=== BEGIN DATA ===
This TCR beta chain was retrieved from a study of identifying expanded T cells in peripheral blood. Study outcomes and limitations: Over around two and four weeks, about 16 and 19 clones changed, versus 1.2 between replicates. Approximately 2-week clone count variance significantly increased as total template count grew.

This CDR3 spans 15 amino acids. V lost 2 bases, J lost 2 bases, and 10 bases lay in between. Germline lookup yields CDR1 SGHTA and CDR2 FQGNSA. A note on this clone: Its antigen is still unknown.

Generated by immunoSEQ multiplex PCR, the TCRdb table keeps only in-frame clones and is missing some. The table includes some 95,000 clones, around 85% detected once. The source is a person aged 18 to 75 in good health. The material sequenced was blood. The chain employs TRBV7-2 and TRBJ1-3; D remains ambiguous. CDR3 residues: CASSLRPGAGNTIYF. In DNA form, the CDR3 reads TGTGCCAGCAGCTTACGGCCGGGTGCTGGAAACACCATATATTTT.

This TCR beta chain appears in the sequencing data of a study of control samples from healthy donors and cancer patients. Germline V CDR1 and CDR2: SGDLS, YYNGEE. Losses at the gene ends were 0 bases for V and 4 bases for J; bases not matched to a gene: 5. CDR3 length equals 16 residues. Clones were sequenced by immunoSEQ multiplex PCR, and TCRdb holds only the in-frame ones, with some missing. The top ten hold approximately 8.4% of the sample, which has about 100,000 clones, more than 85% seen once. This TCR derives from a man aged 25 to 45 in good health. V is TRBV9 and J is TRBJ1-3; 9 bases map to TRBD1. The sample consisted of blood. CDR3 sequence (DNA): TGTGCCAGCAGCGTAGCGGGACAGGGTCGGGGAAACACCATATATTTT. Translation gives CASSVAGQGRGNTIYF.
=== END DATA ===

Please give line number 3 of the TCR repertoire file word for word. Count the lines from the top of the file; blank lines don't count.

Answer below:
Generated by immunoSEQ multiplex PCR, the TCRdb table keeps only in-frame clones and is missing some. The table includes some 95,000 clones, around 85% detected once. The source is a person aged 18 to 75 in good health. The material sequenced was blood. The chain employs TRBV7-2 and TRBJ1-3; D remains ambiguous. CDR3 residues: CASSLRPGAGNTIYF. In DNA form, the CDR3 reads TGTGCCAGCAGCTTACGGCCGGGTGCTGGAAACACCATATATTTT.